Ventilatory Management During Normothermic Ex Vivo Lung Perfusion: Effects on Clinical Outcomes

Pier Paolo Terragni, Vito Fanelli, Massimo Boffini, Claudia Filippini, Paola Cappello, Davide Ricci, Lorenzo Del Sorbo, Chiara Faggiano, Luca Brazzi, Giacomo Frati, Federico Venuta, Luciana Mascia, Mauro Rinaldi, V. M. Ranieri

Research output: Contribution to journalArticle

Abstract

BACKGROUND: During ex vivo lung perfusion (EVLP), fixed ventilator settings and monitoring of compliance are used to prevent ventilator-induced lung injury (VILI). Analysis of the airway pressure-time curve (stress index) has been proposed to assess the presence of VILI. We tested whether currently proposed ventilator settings expose lungs to VILI during EVLP and whether the stress index could identify VILI better than compliance. METHODS: Flow, volume, and airway opening pressure were collected continuously during EVLP. Durations of mechanical ventilation, intensive care unit (ICU) and hospital lengths of stay were recorded in lung recipients. RESULTS: Fourteen lungs underwent EVLP and were transplanted. In 5 lungs, 95 ± 2% of the stress index values were within the 0.95 to 1.05 range (protected); in the remaining nine lungs, 69 ± 1% of the values were greater than 1.05 and 15 ± 3% were less than 0.95 (nonprotected). There was a significant (P <0.05) increase in cytokine concentrations after 4 hours of EVLP in the nonprotected lungs. Durations of mechanical ventilation, ICU, and hospital lengths of stay were shorter in recipients of protected than that of nonprotected lungs (P <0.05). There was no correlation between compliance during EVLP and duration of mechanical ventilation or ICU and hospital lengths of stay in recipients, but the stress index during EVLP was significantly correlated with the duration of mechanical ventilation and with ICU and hospital lengths of stay (P <0.05). CONCLUSIONS: This small, preliminary study shows that ventilator settings currently proposed for EVLP may expose lungs to VILI. Use of the stress index to personalize ventilator settings needs to be tested in further clinical studies.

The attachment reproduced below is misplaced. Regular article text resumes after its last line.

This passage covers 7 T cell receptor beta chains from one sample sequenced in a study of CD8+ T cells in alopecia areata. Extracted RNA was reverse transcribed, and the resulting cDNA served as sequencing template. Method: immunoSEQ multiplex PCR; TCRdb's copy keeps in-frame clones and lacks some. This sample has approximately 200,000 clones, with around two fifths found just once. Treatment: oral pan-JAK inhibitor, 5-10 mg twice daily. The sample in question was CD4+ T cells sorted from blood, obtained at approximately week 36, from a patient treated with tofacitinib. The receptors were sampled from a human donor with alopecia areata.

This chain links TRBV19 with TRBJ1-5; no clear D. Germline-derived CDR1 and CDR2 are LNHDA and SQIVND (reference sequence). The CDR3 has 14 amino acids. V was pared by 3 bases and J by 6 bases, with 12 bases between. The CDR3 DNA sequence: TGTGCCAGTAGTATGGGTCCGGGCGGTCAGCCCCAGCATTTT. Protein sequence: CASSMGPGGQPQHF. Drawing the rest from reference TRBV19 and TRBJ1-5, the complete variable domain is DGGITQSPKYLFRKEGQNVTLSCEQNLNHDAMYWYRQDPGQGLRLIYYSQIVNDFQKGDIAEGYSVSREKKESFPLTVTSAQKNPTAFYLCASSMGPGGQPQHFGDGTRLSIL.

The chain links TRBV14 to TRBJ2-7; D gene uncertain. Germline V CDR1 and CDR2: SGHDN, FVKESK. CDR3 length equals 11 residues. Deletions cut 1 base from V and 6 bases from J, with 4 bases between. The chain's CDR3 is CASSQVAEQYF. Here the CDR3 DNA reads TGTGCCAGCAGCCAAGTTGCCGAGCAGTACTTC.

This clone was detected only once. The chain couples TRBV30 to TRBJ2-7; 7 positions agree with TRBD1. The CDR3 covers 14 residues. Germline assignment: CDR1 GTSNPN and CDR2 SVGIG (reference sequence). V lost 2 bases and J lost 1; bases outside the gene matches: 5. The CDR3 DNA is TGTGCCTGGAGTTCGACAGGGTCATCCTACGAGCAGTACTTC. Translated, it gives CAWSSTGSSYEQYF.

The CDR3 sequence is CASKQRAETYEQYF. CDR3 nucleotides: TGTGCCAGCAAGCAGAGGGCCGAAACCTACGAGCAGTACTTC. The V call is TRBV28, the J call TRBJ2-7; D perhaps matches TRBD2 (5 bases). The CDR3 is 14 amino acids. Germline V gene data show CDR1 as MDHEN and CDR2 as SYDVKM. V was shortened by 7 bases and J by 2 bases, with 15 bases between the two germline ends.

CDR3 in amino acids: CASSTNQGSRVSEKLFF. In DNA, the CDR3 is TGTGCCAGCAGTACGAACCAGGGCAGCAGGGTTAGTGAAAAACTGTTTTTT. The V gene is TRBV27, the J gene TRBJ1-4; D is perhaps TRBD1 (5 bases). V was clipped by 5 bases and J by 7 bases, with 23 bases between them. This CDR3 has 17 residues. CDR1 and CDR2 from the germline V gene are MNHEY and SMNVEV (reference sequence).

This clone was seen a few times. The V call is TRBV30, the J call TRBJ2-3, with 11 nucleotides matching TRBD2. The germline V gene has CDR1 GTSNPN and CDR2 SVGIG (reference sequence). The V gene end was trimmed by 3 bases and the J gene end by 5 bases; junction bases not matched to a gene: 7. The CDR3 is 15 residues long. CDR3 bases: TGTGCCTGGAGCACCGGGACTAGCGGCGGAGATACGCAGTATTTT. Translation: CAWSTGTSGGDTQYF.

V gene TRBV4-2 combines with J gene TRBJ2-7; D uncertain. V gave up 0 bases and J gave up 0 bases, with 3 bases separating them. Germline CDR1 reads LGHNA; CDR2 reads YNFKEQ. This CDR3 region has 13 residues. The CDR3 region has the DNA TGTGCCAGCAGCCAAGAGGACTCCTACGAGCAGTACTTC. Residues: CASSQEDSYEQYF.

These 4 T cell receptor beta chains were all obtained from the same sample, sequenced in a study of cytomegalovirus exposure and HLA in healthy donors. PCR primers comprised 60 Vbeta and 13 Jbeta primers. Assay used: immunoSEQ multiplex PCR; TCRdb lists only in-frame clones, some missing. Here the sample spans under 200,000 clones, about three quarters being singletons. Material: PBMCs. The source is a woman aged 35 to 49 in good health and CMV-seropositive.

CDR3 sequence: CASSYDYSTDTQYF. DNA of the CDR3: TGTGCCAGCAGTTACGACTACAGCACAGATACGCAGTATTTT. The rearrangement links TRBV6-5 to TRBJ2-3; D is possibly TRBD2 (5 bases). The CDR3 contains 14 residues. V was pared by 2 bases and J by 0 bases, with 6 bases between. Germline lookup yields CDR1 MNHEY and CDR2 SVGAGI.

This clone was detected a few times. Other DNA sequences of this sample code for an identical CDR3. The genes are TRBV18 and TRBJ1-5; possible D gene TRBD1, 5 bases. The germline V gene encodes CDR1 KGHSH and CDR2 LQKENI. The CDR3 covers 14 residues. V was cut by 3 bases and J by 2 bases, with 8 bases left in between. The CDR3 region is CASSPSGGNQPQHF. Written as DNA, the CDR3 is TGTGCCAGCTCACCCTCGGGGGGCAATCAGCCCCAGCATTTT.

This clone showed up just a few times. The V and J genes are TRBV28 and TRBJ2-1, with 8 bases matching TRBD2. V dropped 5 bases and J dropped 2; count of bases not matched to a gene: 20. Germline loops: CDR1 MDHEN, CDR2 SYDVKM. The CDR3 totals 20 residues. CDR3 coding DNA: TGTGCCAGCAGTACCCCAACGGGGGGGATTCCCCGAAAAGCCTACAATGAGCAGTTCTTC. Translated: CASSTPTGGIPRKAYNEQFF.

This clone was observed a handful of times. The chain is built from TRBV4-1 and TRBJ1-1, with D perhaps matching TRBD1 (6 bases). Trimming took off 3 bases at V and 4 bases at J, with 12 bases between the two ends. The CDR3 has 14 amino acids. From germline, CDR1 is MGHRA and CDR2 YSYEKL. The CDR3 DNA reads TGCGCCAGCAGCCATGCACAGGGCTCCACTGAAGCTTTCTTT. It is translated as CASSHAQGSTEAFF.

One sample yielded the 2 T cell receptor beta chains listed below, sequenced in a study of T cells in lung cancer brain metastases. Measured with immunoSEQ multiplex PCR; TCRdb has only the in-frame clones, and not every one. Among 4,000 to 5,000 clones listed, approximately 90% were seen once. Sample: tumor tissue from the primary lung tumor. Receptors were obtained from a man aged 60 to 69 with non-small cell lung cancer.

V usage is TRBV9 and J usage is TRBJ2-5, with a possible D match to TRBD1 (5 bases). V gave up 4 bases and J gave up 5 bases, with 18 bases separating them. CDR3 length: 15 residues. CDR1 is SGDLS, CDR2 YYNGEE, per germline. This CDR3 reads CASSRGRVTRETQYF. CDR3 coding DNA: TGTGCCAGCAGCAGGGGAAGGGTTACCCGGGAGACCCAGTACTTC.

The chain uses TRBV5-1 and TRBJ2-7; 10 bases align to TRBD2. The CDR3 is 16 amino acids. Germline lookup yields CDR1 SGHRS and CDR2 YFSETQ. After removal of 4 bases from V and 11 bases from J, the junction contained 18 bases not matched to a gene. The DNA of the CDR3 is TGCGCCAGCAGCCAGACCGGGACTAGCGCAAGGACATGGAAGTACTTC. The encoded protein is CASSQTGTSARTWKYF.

Original languageEnglish
JournalTransplantation
DOIs
Publication statusAccepted/In press - Oct 1 2015

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Perfusion
Lung
Ventilator-Induced Lung Injury
Length of Stay
Mechanical Ventilators
Artificial Respiration
Intensive Care Units
Compliance
Pressure
Cytokines

ASJC Scopus subject areas

  • Transplantation

Cite this